2. Lagrangian Analysis

Let us focus on the model for gravity (see [4]) without matter which has an action given by ; variation with respect to the metric results in which leads to the following equations of motion:where .

Recalling that for a FRW geometry the metric tensor is the following:then the scalar curvature is given by which written in terms of the Hubble factor becomes once we fixed the gauge field to and set . With the scalar curvature as a function of , as stated above, the field equations (2) are where is regarded as a scalar degree of freedom, the so-called “scalaron” [1].

This approach presents some calculational advantages; for instance, it is evident that, treating and as the dynamical fields, the above equations of motion are second-order; choosing as the dynamical variable leads to third-order equations; also, the dynamic of the scale factor is simply given by , provided one can solve for . Nevertheless, the previous statements are based on the one hand on setting and on the other hand on the fixing on the gauge . Let us examine these two conditions.

For , the curvature in terms of reads . Nevertheless, this loss of generality is not a problem since the observations favor an almost flat universe [13]. On the other hand, the choice for the gauge field on the Lagrangian formulation represents no difficulty; however, if we want to implement the Hamiltonian formulation of the theory and thus the quantum formulation, we have to keep the gauge arbitrary. Additionally, for the Hamiltonian formulation of an theory, we should implement Ostrogradsky’s formalism [1416] to deal with the higher order derivatives in the Lagrangian; for instance, the terms containing derivatives of the lapse function must be integrated out of the action since, being a gauge field, it cannot have dynamics; this in turn produces third-order derivatives for the scale factor and in general it is not possible to eliminate all the derivatives of as can be seen in the following Lagrangian: which corresponds to the quadratic Starobinsky’s model, . The third derivative of can be seen in the first term on the right; also, we can see the presence of a derivative of , which complicates the Hamiltonian formulation. These complications can be avoided in Starobinsky’s model, with the FRW metric plugged in an O’Hanlon type of action [6] and given bywhere is a free parameter. This Horndeski type action resembles the action used in [8], where the definition of the scalar curvature is regarded as a constraint and used to eliminate terms in the action.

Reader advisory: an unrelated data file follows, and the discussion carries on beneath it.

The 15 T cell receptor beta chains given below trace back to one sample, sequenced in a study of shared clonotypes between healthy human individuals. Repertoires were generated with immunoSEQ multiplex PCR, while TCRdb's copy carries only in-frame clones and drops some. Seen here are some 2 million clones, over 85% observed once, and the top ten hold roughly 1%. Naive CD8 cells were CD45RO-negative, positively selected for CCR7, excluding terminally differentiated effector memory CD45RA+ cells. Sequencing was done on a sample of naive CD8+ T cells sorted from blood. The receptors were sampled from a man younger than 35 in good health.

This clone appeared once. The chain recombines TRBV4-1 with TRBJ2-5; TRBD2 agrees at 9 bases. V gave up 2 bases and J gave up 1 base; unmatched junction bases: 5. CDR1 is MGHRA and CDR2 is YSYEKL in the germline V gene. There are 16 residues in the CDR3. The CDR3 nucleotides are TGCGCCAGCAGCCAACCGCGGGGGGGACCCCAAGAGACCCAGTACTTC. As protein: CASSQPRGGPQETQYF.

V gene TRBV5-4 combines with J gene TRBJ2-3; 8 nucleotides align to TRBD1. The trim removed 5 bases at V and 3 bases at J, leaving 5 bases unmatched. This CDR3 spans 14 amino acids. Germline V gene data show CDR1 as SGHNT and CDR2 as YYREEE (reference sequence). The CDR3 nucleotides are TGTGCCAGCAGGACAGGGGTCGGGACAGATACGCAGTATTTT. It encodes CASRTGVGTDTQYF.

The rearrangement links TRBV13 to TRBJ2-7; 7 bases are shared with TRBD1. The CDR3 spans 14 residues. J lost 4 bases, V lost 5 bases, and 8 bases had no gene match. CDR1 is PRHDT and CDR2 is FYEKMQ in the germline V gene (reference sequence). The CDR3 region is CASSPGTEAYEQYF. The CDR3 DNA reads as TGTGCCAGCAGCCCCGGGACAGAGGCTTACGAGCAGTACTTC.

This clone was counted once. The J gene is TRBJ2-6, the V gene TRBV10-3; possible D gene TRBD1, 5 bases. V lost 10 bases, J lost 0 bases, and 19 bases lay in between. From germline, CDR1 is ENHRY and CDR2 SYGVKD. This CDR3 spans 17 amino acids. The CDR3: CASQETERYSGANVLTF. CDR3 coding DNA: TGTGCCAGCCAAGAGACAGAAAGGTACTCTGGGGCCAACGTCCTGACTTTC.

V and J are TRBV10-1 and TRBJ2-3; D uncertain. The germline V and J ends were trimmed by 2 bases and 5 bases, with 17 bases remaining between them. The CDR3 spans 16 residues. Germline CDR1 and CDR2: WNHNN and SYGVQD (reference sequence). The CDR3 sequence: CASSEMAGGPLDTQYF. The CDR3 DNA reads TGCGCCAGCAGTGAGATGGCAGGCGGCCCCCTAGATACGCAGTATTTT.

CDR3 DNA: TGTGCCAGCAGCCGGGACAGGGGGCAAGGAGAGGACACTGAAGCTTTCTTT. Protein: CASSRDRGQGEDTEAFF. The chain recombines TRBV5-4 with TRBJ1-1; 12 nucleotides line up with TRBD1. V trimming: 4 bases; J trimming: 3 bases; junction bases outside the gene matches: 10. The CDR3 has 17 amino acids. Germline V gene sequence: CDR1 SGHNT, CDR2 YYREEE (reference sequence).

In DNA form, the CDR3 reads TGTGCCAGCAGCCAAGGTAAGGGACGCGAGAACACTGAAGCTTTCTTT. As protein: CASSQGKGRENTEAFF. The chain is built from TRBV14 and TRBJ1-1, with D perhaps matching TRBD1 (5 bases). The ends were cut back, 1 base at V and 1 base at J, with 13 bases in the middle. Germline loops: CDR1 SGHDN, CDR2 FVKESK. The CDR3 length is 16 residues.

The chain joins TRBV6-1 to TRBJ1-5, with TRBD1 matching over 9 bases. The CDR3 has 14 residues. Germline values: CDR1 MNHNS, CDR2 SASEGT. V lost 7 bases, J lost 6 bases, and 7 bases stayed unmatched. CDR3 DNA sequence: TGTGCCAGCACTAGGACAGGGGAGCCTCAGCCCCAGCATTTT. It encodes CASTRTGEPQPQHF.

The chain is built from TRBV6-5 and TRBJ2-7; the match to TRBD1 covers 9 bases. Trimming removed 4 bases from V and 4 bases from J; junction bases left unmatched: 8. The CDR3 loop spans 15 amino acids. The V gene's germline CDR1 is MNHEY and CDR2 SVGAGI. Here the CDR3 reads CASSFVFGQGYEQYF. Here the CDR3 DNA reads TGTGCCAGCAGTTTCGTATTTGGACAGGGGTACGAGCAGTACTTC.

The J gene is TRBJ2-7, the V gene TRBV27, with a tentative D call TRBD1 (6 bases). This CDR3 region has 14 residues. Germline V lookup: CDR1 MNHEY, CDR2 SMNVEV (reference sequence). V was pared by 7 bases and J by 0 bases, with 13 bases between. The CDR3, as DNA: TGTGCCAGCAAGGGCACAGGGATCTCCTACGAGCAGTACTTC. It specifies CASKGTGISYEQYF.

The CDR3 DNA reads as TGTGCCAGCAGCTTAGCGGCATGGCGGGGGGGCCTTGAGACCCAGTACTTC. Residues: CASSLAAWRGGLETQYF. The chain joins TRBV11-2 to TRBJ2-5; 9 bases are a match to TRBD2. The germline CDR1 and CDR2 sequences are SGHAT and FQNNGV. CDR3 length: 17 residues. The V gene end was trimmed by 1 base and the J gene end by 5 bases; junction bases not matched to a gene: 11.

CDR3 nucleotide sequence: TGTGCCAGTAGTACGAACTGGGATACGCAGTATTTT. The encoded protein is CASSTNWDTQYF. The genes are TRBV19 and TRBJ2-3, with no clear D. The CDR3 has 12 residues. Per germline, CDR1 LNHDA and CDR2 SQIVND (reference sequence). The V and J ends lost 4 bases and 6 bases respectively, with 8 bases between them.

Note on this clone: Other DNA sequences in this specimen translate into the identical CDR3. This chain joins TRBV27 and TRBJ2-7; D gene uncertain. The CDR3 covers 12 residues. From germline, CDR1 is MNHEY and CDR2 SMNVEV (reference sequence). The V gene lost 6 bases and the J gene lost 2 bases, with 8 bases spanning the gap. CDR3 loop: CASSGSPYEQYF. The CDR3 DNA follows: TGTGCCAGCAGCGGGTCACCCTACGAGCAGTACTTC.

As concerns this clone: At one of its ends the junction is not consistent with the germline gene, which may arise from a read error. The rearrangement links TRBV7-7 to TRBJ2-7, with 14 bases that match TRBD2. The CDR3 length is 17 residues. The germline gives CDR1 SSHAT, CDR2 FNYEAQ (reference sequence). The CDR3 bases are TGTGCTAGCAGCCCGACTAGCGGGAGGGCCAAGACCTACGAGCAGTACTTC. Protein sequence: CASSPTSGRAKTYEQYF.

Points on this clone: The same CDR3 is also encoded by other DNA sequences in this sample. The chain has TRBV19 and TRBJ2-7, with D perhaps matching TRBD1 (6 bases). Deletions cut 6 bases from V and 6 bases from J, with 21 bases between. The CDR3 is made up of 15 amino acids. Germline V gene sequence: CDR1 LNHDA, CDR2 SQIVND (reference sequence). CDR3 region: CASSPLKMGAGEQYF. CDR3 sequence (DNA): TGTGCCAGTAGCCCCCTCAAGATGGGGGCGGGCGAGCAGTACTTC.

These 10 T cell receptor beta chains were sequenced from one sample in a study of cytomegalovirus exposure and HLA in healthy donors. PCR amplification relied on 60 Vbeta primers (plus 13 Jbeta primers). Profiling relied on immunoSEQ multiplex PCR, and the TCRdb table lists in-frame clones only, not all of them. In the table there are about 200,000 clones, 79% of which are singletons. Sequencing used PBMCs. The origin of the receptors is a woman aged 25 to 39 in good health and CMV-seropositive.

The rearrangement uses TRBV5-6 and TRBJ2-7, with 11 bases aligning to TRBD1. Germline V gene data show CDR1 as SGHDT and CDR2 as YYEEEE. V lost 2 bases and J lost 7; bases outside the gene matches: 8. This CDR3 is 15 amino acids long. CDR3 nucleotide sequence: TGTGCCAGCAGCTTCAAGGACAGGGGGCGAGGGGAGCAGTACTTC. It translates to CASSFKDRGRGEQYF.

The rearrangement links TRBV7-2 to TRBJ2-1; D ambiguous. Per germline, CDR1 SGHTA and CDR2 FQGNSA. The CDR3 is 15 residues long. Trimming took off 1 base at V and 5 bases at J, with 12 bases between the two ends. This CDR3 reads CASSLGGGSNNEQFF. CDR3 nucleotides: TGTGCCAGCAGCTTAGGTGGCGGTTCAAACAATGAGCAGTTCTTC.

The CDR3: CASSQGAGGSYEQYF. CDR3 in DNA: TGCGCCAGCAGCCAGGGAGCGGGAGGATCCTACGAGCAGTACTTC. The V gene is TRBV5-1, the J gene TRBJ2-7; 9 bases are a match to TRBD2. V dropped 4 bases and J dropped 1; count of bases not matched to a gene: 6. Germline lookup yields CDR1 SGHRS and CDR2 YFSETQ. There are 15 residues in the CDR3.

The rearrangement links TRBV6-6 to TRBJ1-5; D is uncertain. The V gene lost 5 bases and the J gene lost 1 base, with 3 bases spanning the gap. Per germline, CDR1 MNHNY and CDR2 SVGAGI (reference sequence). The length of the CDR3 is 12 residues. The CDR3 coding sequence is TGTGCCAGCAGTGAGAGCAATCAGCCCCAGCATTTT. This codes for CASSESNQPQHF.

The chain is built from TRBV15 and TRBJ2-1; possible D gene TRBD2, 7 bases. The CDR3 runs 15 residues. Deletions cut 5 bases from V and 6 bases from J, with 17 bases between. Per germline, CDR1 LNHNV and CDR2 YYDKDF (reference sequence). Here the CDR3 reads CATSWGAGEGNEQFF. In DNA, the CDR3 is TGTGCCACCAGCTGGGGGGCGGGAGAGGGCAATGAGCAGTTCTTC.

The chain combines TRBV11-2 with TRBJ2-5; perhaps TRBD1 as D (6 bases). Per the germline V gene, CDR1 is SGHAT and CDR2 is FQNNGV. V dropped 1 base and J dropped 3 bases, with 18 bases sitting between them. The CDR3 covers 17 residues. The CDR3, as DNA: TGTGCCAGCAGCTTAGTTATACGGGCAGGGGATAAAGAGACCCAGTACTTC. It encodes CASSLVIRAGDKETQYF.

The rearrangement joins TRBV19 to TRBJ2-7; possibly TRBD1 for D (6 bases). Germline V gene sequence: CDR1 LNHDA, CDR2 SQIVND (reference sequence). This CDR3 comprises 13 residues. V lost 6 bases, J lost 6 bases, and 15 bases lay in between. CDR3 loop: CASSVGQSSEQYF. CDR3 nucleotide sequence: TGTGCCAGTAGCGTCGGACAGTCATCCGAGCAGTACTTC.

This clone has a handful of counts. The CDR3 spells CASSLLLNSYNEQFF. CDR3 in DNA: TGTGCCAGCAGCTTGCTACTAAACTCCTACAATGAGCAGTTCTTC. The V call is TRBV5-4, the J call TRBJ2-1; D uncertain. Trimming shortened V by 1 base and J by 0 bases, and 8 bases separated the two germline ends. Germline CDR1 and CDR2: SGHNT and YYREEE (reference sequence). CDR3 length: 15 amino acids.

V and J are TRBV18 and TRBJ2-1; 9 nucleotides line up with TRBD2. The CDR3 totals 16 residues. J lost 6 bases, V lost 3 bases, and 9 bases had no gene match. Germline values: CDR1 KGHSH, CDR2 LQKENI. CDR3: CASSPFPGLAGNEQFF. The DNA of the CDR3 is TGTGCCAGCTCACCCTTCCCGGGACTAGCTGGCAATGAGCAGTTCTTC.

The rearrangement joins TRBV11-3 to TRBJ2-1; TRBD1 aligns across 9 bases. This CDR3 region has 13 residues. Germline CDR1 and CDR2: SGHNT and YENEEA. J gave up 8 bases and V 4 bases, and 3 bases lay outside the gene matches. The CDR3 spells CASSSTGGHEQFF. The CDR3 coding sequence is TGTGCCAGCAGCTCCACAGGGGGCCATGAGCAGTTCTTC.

A variation with respect to results in which leads toThus, action (7) is completely equivalent to that of the Starobinsky’s model. Once we enter the FRW metric into this action, we are able to partially integrate the second-order derivative terms and all the derivatives of unlike the case mentioned above; thus, we get

After fixing the gauge , the resulting equations of motion of , , and , from this action, areFrom (12), we get which substituted in (10) givesEquation (11) is redundant. Obviously, (14) can be solved only numerically. We fix the parameter in order to produce a consistent profile for the evolution of the scale factor. In general, whatever the value of , we have an inflation stage (see Figure 1), but for sufficiently large values, this inflationary phase becomes an exit, as we depict in Figure 2. Also, in this figure, we can see that as reaches a certain value, its evolution stops and the universe freezes out; this feature of the model should change in the presence of matter.

Figure 1: Numerical profile of with initial conditions , , , , and .
Figure 2: Numerical profile of with initial conditions , , , , and .

3. Wheeler-DeWitt Equation